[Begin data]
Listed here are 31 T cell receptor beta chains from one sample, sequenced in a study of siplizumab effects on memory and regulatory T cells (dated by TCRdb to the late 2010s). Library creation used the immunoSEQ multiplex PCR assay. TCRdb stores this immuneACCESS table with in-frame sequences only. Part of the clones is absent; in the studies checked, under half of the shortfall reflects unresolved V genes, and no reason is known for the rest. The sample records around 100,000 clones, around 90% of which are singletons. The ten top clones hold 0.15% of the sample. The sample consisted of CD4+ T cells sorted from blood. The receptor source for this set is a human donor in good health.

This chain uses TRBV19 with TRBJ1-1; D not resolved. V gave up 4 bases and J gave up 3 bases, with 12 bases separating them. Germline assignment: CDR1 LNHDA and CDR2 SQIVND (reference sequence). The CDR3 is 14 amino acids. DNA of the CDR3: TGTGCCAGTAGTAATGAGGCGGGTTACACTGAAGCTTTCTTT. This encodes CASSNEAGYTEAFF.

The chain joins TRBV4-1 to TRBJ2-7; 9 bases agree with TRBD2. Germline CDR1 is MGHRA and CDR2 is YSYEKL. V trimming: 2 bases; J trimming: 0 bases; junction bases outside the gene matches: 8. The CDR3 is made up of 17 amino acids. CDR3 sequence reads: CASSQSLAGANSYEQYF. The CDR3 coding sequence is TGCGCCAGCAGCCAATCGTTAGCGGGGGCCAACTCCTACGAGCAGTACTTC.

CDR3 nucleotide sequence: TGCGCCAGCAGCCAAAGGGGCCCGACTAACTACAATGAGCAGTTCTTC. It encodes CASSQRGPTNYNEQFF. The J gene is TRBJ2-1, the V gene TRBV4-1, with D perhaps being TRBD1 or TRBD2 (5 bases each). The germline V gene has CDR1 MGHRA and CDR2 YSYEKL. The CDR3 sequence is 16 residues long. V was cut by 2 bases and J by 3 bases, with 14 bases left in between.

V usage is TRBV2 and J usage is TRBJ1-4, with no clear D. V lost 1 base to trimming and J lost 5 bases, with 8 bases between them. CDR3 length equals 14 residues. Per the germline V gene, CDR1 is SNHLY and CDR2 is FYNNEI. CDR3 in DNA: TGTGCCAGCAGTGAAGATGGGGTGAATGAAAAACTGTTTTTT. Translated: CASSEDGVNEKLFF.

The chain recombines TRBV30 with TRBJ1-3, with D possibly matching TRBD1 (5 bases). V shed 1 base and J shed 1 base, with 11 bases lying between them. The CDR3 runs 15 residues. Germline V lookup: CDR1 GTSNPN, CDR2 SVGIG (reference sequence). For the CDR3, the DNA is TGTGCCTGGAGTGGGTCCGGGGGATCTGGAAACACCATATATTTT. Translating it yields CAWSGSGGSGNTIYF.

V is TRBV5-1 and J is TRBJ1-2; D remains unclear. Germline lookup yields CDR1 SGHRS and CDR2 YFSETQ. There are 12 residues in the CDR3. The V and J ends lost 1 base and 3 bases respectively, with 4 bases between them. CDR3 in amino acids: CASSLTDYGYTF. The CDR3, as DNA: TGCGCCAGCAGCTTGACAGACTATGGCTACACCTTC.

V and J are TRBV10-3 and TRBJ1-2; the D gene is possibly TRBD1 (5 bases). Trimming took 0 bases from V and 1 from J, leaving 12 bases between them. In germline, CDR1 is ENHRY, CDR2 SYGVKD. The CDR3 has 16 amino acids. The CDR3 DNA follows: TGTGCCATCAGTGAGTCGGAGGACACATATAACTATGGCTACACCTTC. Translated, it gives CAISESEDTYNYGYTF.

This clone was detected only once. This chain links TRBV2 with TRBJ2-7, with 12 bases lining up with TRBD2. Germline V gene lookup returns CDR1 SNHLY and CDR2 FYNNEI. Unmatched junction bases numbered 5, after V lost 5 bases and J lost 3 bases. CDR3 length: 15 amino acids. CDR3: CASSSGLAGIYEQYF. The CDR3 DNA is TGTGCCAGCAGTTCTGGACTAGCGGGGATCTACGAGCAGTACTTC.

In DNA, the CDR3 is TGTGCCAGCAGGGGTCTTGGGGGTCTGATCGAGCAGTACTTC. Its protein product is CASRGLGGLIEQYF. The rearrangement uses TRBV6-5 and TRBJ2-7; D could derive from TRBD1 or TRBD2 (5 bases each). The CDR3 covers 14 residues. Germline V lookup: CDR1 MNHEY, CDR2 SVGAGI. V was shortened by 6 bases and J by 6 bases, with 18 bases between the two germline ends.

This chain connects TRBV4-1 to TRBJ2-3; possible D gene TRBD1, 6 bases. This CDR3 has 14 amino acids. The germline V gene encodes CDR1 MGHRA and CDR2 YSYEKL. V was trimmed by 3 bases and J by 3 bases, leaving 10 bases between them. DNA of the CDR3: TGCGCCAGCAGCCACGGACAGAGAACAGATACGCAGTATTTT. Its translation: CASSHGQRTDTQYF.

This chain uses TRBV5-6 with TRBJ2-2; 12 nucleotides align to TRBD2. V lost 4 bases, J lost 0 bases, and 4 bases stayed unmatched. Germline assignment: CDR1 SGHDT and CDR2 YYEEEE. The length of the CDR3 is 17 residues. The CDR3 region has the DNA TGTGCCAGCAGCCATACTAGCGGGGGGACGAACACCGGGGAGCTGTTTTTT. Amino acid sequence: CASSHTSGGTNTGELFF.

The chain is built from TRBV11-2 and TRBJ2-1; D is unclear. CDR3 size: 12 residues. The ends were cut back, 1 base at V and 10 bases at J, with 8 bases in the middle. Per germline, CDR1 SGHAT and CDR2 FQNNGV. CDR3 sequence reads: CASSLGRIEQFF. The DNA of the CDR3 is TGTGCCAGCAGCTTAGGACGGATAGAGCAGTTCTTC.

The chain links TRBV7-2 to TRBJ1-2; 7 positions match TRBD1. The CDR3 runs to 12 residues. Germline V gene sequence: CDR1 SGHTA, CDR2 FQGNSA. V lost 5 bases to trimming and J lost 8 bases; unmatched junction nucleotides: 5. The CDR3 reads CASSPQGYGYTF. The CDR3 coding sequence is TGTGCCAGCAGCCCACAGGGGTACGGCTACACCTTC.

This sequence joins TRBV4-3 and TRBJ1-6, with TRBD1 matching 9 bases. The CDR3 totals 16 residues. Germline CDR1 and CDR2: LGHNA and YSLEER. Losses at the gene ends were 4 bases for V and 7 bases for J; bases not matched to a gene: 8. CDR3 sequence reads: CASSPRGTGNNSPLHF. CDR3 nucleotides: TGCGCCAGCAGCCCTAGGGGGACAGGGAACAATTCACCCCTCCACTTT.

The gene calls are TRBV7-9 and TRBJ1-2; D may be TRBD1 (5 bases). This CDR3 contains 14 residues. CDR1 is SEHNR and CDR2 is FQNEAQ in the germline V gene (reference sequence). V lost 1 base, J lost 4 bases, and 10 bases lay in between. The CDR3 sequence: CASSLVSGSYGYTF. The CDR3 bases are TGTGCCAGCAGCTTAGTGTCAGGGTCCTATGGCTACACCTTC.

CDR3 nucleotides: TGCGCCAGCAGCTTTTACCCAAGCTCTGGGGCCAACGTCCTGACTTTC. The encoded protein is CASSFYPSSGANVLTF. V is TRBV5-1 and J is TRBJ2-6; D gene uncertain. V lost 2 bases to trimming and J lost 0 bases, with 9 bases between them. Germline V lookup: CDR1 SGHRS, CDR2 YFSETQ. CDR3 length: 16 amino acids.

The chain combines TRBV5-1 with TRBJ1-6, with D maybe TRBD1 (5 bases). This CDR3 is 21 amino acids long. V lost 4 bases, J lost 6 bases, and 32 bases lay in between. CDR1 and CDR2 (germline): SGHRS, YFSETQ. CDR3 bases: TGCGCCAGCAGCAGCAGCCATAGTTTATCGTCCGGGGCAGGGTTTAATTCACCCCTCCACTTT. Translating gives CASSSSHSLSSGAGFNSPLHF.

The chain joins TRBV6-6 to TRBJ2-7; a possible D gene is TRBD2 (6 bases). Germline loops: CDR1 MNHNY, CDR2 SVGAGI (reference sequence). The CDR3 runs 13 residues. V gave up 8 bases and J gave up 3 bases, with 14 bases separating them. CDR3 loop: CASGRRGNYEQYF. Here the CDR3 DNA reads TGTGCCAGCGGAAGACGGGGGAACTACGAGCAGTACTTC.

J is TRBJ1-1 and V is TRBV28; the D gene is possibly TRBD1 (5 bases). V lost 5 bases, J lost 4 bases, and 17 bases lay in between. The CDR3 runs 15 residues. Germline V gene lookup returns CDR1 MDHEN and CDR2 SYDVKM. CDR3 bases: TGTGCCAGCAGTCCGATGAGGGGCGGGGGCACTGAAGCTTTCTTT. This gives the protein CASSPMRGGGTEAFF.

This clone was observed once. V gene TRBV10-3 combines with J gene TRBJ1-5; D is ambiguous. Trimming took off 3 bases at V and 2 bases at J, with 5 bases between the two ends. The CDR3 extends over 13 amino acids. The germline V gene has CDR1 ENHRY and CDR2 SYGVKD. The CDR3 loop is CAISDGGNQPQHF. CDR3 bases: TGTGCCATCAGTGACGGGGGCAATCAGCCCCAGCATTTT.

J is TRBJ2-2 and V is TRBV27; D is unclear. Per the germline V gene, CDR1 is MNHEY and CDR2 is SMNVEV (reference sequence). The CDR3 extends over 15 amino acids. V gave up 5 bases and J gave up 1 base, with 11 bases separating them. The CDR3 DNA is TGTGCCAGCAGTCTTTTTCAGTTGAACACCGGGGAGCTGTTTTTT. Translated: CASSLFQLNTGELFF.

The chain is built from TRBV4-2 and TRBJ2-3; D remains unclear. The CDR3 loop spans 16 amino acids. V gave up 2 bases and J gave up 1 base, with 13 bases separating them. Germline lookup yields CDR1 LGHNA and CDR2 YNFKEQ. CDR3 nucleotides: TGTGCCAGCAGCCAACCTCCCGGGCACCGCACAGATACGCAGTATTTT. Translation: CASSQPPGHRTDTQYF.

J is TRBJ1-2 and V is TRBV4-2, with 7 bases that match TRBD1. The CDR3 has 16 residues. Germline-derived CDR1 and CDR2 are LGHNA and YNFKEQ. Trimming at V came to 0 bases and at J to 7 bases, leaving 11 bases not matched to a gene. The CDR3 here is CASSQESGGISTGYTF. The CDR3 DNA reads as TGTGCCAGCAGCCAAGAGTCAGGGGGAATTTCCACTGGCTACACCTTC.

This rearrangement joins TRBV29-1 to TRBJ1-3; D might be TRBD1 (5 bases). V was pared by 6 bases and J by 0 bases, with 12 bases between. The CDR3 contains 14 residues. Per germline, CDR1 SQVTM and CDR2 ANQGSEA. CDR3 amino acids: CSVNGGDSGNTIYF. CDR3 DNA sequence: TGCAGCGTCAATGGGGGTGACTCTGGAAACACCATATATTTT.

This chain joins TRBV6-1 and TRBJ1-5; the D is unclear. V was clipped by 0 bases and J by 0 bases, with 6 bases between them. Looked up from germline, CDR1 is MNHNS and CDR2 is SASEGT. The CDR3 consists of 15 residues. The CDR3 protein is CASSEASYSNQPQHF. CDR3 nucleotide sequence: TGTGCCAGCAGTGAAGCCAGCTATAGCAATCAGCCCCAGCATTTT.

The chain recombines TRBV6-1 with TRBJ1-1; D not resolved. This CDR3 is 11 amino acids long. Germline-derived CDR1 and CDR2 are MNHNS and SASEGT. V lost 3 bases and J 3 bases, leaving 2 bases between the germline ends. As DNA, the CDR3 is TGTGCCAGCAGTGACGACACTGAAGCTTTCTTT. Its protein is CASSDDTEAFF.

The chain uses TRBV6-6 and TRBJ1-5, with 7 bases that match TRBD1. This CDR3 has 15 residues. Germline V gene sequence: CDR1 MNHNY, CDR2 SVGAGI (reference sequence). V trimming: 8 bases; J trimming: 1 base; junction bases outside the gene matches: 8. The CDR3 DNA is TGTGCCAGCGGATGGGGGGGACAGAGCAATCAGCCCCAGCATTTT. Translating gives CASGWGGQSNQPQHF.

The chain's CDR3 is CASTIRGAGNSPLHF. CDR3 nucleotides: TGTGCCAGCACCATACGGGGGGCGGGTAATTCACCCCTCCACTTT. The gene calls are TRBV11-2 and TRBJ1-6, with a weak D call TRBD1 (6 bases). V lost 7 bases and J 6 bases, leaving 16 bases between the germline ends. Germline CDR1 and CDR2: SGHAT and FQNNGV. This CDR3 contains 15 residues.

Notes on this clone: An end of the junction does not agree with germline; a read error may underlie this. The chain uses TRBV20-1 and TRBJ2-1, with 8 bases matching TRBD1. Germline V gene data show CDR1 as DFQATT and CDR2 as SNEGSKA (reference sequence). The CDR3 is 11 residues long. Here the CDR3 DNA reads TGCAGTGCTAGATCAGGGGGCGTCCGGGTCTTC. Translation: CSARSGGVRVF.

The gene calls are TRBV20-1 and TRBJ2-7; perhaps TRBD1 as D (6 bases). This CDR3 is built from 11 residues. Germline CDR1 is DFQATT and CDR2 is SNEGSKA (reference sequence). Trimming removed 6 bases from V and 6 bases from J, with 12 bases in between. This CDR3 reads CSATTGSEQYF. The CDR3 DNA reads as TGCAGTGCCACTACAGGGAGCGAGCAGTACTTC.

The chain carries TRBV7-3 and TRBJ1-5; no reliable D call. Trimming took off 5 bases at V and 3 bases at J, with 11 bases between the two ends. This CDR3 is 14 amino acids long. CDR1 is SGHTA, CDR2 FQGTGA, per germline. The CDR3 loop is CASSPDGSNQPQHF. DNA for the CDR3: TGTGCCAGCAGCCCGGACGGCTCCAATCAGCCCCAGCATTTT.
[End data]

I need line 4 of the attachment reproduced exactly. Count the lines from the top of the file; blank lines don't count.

CDR3 nucleotide sequence: TGCGCCAGCAGCCAAAGGGGCCCGACTAACTACAATGAGCAGTTCTTC. It encodes CASSQRGPTNYNEQFF. The J gene is TRBJ2-1, the V gene TRBV4-1, with D perhaps being TRBD1 or TRBD2 (5 bases each). The germline V gene has CDR1 MGHRA and CDR2 YSYEKL. The CDR3 sequence is 16 residues long. V was cut by 2 bases and J by 3 bases, with 14 bases left in between.